It's wintertime, which means that for those true Canadians out there, it's your prime time. Though the weather hasn't regularly dropped below zero yet, that doesn't mean you can't still have a little bit of winter fun.
Usually Toronto's got lots happening all year round, and the coldest time of the year is no exception. Here's a few of the best events you should head out to experience.
The Toronto Christmas market is one of the top go-to places around the city and opened its doors for the season last week. New to the market is a 100 foot long wooden tunnel that'll be draped over in lights for people to walk through. Don't forget about the variety of festive food options and the shops spread out throughout the district.
Admission is free from opening time Monday until Friday at 5, at which time it's $6 to get in.
Skating at Nathan Phillips Square
Being one of the most popular spots to hit the outdoor rink, the skating rink outside of city hall generally fills up quick, no matter the time. (There's a bunch of other rinks around town, including at the Harbourfront Centre, down by the lake). It's right near the Eaton Centre, and is only a short ride away from both the Christmas Market and the Lights Festival.
Primetime for taking photos is in the evening when the Toronto sign is lit up, but beware, as this is usually the busiest time of day. There's also a Christmas tree on site here too, but it's significantly shorter than the other ones around the city.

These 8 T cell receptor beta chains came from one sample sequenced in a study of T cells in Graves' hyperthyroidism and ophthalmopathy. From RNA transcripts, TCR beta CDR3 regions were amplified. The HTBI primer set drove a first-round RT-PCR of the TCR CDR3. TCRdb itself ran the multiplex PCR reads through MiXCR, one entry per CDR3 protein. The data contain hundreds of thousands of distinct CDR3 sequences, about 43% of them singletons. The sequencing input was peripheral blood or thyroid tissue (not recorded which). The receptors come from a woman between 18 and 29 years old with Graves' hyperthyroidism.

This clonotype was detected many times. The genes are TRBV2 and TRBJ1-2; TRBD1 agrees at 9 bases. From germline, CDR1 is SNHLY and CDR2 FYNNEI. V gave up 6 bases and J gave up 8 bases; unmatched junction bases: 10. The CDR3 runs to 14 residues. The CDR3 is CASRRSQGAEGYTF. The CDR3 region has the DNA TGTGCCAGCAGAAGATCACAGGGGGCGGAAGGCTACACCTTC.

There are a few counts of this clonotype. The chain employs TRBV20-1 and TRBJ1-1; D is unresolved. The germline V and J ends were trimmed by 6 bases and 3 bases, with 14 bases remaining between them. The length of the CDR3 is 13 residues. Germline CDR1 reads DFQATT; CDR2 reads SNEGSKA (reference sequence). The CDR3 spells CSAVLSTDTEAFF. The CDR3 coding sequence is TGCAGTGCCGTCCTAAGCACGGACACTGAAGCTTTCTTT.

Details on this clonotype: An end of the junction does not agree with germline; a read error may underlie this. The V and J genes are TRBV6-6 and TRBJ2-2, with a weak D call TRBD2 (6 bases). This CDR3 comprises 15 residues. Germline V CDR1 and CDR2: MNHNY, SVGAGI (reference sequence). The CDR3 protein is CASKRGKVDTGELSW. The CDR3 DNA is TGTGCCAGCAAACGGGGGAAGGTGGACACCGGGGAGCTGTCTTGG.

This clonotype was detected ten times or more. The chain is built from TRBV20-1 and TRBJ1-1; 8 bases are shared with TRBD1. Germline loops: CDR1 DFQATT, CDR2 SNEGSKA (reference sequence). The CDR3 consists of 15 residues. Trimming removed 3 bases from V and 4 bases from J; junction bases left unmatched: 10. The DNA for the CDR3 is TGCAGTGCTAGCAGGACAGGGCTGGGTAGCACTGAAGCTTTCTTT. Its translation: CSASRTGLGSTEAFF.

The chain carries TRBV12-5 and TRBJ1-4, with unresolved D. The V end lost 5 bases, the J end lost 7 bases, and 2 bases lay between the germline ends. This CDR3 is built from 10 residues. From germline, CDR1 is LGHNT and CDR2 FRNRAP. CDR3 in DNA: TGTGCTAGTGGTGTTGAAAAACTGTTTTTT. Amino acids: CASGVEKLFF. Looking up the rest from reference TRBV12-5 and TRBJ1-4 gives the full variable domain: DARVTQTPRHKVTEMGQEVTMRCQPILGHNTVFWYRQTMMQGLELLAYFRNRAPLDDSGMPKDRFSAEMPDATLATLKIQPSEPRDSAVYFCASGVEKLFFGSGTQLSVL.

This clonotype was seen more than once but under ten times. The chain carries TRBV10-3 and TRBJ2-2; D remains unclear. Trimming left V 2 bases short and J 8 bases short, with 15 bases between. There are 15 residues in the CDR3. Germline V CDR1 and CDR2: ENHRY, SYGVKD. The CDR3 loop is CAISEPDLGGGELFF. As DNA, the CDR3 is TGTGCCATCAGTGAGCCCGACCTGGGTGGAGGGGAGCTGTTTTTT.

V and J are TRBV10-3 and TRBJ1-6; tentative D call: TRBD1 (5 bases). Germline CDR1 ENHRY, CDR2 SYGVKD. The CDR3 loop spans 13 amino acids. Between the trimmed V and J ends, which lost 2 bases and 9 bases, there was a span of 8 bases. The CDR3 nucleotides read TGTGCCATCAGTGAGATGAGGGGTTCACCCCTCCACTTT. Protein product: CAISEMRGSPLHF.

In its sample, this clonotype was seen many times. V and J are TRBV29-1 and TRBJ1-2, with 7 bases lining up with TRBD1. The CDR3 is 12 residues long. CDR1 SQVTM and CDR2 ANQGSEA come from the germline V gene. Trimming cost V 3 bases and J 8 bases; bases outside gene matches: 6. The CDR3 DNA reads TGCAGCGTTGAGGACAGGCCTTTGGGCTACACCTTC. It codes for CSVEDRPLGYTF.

Throughout the winter there's quite a bit of people who try to hibernate through the cold, going out of their house only when necessary. The Toronto Lights Festival was created last year in hopes of changing this and bringing people downtown
There's no dates for the festival set in stone yet, but if last year is any indication, it'll start in January and admission will be free.
Every year hundreds of restaurants participate in Winterlicious, where they offer a three-course prix fixe lunch and dinner menu, usually at a bit of a discount. The celebration began in 2003 and was organized by the city in what's usually the slowest time of the year for restaurants.
The selection of restaurants varies each year, but they are hand-selected by the city based on a clean health record, pricing standards and favourable reviews from news publications. Controversy surrounds the festival, including some restaurants accused of using cheaper ingredients, so before choosing a place to eat make sure the reviews online check out.
The details around the event are scarce so far, but it'll begin sometime in January and run for approximately two weeks.
Christmas tree at the Eaton Centre
The Eaton Centre tree is a massive tree, and if you've yet to see if you're definitely missing out. As with last year, it stretches 100 metres tall and is so tall it's hard to get into a picture without standing on the other side of the mall (that's a bit of an exaggeration, but you get the point).
For those who live near The Shops at Don Mills, it got the same treatment but with a tree half the size of the one downtown.
The Waterfront BIA set up Ice Breakers last year to draw people to the waterfront, they explained to me in an interview last year. It consists of a series of art exhibits throughout Queens Quay and the harbour front, and focuses on a certain theme that's meant to get people talking.
The theme this year is "Constellation," and is meant to remind people that art can be both fun and engaging. It'll run from January 18 to February 25, 2018.